Iron Man, WarGames and 5 Match Stipulations WWE Doesn't Use Enough
A standard pro wrestling match can be exciting on its own, but WWE often finds a way to up the ante by adding a special stipulation.
Some are used more than others, and a few have become popular enough for WWE to base entire pay-per-views around them.
One of the most common stipulations is the Steel Cage, but Ladder, TLC, Hell in a Cell, Elimination Chamber and Extreme Rules matches are gaining ground.
Some stipulations like Casket, Inferno and Buried Alive are only used for certain Superstars like Kane and The Undertaker. Then you have the match-types WWE only uses under certain circumstances.
Many of these stipulations could be utilized more often to help get specific Superstars over and add some variety to the usual lineup, but there are some match-types WWE rarely ever uses that could also help.
Here are some of the rarer types of bouts WWE should utilize more often.
Iron Man Match
Iron Man matches are 30- or 60-minute bouts where Superstars attempt to get the most pinfalls and submissions before the time limit runs out.
The first televised and most famous of these contests took place at WrestleMania 12, when Bret Hart defended the WWE Championship against Shawn Michaels.
The most recent Iron Man match saw The Bar defeat The Hardy Boyz at Great Balls of Fire 2017. In the 21 years between those two bouts, WWE only used the stipulation a total of 12 times.
Seth Rollins and Daniel Bryan recently made headlines with two separate 60-plus minute performances in a Gauntlet and the Greatest Royal Rumble, respectively.
They, along with several other talented Superstars, would benefit greatly from being put in an Iron Man match. It helped Bayley and Sasha Banks stand out in NXT, and it could help do the same for many more.
Some fans may not want to sit through an entire hour of one match, so using the 30-minute format would be the best way to go most of the time.
I Quit Match
The I Quit match is used more often than the Iron Man stipulation, but not by much. It's a shame because it can be one of the better contests to settle a personal feud.
This is different than a Submission match because the person who quits has to say so into a microphone, and it doesn't necessarily have to be because they are locked in a painful hold.
A great example of this was when Chavo Guerrero made Rey Mysterio say "I quit" after delivering several chair shots to his injured knee.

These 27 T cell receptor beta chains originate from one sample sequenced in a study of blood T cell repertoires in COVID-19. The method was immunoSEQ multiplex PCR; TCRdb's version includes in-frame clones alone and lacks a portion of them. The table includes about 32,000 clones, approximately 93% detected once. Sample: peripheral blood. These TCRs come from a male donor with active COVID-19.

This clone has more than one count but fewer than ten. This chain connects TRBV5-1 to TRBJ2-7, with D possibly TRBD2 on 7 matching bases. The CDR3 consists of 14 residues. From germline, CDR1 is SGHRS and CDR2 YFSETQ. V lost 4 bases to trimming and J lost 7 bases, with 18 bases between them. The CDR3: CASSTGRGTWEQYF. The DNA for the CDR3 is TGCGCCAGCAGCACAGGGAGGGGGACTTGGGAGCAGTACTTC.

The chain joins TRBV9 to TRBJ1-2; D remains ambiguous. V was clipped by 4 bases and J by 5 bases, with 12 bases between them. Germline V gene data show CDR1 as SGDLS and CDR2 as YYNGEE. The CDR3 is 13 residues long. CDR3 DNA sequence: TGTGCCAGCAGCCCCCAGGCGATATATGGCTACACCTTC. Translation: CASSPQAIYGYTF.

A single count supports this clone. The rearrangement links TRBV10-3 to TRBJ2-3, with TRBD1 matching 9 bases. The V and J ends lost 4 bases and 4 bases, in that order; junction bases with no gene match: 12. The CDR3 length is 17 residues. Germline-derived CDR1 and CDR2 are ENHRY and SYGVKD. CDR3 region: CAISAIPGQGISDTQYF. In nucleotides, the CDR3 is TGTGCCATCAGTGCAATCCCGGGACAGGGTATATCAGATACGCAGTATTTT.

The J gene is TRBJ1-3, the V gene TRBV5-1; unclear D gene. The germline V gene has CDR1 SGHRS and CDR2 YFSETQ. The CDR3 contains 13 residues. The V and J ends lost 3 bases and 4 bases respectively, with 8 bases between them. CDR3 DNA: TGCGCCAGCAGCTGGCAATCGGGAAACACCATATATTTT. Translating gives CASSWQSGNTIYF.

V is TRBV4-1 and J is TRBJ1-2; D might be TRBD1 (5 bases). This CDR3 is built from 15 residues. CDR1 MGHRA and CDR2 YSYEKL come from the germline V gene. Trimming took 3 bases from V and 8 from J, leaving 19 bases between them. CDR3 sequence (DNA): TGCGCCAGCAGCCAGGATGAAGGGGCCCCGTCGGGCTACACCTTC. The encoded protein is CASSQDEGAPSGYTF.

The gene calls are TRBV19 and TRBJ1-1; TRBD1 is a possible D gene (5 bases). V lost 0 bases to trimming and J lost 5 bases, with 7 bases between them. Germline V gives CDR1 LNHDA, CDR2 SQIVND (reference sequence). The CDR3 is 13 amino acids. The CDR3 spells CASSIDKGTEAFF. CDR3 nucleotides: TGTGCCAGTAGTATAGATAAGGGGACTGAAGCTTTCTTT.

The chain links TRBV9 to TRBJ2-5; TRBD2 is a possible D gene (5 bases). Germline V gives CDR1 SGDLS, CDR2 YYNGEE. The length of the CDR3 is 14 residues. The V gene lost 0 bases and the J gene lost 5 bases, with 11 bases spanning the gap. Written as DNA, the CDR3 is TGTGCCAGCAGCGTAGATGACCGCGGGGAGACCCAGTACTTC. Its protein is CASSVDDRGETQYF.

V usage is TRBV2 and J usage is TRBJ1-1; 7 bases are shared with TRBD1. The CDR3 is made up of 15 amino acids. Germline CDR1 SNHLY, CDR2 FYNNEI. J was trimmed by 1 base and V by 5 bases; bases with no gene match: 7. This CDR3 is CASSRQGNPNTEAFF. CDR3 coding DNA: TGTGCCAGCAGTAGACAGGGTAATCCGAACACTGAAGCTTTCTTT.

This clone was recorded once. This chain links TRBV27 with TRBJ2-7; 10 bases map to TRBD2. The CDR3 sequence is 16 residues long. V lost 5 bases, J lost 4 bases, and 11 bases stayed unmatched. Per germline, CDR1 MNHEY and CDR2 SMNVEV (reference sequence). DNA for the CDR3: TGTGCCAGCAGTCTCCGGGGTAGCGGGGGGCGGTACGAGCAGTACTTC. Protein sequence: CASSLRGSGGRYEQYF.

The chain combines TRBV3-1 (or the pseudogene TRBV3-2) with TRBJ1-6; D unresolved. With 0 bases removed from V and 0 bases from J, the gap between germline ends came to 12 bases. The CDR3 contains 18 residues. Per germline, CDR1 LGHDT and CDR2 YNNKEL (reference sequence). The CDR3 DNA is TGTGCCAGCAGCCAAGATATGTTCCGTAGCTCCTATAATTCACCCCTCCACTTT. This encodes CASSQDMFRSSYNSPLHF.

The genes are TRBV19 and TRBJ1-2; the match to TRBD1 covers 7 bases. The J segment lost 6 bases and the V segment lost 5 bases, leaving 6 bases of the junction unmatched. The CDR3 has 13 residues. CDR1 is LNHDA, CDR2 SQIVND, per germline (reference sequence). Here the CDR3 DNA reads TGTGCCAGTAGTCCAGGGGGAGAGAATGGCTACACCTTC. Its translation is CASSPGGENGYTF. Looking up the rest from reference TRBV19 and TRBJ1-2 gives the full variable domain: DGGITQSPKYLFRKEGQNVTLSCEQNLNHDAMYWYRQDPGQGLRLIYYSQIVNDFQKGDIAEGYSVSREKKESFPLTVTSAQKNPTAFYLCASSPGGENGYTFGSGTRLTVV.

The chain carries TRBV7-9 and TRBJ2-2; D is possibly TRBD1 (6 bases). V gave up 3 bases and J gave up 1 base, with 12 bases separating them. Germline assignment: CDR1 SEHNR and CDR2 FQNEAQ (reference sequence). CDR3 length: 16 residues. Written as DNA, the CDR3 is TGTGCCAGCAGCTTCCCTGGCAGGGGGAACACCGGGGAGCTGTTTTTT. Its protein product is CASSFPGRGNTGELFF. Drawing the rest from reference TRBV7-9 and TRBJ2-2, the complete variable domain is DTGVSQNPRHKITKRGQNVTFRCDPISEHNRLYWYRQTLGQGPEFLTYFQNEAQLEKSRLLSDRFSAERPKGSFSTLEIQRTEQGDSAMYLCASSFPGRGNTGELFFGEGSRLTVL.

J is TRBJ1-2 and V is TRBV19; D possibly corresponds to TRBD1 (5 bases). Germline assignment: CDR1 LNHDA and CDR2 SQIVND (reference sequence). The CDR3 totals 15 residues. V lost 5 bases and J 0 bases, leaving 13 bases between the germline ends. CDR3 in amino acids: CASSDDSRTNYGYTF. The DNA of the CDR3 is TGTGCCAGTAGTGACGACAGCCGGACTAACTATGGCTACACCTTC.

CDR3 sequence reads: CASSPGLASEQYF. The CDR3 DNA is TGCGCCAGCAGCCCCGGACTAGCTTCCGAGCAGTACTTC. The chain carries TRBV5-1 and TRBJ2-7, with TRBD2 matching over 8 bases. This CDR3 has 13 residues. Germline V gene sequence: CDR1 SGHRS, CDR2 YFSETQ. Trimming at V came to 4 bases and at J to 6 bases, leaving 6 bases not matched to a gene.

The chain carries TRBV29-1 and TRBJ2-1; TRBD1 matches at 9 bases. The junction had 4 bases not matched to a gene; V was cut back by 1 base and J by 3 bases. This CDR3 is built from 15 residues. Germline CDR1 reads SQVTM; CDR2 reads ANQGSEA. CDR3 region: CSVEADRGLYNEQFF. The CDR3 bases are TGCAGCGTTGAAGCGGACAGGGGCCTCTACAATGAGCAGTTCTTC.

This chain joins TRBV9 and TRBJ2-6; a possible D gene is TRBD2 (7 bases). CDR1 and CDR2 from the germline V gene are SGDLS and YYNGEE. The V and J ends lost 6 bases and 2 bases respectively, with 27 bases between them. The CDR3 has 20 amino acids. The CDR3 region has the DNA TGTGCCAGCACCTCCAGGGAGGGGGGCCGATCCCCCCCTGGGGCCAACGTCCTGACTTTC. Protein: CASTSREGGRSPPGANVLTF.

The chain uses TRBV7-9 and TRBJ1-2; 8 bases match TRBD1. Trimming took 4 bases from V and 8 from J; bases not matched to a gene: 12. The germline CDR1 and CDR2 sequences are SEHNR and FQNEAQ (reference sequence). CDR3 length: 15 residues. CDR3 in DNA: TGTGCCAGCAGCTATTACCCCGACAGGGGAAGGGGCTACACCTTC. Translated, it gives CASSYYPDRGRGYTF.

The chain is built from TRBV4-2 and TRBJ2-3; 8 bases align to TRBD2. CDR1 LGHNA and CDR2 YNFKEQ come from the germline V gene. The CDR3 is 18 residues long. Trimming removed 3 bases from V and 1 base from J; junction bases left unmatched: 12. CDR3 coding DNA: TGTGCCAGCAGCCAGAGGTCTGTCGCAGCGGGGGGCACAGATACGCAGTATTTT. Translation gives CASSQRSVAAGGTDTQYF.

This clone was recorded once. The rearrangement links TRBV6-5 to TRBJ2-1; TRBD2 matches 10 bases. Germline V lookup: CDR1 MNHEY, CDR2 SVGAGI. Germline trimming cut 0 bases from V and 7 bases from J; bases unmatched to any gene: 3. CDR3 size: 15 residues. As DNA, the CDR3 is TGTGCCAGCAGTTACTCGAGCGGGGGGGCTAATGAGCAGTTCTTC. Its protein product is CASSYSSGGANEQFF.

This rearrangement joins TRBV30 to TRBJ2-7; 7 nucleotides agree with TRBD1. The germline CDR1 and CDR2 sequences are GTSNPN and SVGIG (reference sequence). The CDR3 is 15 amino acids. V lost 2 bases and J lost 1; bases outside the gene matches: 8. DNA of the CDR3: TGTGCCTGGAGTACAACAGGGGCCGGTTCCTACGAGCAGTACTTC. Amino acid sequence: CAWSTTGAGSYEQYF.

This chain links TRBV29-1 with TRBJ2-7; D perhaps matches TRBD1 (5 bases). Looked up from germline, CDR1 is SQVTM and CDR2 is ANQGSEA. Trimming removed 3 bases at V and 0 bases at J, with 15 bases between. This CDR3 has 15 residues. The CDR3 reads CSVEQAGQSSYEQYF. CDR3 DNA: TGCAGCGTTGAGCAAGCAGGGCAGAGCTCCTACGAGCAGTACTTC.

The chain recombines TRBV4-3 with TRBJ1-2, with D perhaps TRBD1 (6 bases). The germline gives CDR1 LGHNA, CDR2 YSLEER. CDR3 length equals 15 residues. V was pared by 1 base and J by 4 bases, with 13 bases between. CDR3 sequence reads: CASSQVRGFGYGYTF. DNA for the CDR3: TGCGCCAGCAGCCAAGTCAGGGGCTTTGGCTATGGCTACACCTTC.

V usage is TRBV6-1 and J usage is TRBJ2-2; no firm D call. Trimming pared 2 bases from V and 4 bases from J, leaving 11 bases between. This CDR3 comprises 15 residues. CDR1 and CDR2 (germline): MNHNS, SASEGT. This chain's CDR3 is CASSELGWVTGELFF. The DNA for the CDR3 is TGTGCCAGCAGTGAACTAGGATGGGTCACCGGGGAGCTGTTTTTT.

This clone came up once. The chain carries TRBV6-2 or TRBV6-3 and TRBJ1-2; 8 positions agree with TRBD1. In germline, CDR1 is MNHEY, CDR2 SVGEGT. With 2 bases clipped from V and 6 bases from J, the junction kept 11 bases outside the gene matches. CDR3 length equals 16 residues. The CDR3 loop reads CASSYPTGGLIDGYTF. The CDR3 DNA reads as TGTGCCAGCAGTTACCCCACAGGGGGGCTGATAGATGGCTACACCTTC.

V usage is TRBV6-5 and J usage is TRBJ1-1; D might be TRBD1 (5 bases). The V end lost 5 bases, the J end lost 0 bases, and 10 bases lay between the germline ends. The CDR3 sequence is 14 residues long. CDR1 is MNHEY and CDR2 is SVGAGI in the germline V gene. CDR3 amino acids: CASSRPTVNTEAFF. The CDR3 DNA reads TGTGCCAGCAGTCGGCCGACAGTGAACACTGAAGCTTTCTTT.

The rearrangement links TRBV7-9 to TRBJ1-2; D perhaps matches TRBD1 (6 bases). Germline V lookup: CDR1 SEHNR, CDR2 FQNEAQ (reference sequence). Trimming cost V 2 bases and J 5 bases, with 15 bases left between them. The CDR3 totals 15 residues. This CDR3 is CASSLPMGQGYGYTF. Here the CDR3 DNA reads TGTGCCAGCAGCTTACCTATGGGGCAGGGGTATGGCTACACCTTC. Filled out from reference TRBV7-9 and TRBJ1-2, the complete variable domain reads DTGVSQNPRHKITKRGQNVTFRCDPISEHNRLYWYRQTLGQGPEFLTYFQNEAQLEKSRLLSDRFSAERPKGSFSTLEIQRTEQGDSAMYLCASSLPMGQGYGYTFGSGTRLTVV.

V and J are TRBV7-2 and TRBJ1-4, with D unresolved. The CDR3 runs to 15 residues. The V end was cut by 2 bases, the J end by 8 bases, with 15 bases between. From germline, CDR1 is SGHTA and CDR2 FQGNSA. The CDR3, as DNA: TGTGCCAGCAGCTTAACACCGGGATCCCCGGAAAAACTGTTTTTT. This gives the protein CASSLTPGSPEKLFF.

This isn't the kind of match WWE can book every month, but a few times a year would help elevate certain storylines more than a standard wrestling bout ever could.
Empty Arena Match
The Empty Arena match is one of the only stipulations WWE has only used once in its history without ever using it again.
The Rock and Mankind have the distinction of working this bout during the Super Bowl 33 halftime show all the way back in 1999.
It was a unique experience to watch two of the greatest Superstars of their day fight without any fans watching from the stands.
Because of the strange format, WWE was able to film the match ahead of time and edit it to look as good as possible, whereas a regular match only gets one chance to succeed in front of a live crowd.
This is not the kind of gimmick that should be employed too often, but someone like Braun Strowman would thrive in this kind of match.
Back in the day when the southern United States ruled the pro wrestling world, strap matches were much more commonplace than they are today.
The last time WWE used this stipulation was for a feud between Mark Henry and Sheamus in 2013, so it has been five years since we last saw two Superstars tied together with a strip of leather.
One of the more famous strap matches in WWE history took place 14 years ago at the Great American Bash 2014, when JBL took on Eddie Guerrero.
Their feud over the WWE Championship produced some great performances, but this one stands out because it was completely different from their other encounters.
This is the sort of stipulation a Superstar could build a career around. The Hardys have their ladders, the Dudleys have their tables, and someone can be known as the strap match king if WWE ever decides to bring it back.
One of the few stipulations WCW innovated completely on its own was the WarGames match. The company even built a yearly event around it because it was so popular.
WWE finally brought the double cage back at NXT TakeOver: WarGames after fans had been asking for it for years, but it made a slight change to the format by using a trio of three-man teams instead of two four-man groups.
The dual ring setup allows for everyone to have enough room to hit all their big moves without landing on top of each other, but it also creates opportunities for new and unique spots.
The only problem with using this match more often is needing an arena with enough room to accommodate two rings and the cage surrounding them.
With the Four Horseman being synonymous with the stipulation, perhaps WWE could find a way to have Charlotte Flair and the Four Horsewomen use the cage as their new signature contest. It would certainly be fun to see them eventually fight the Four Horsewomen of MMA in a match like this.
Which stipulations do you think WWE should use more often?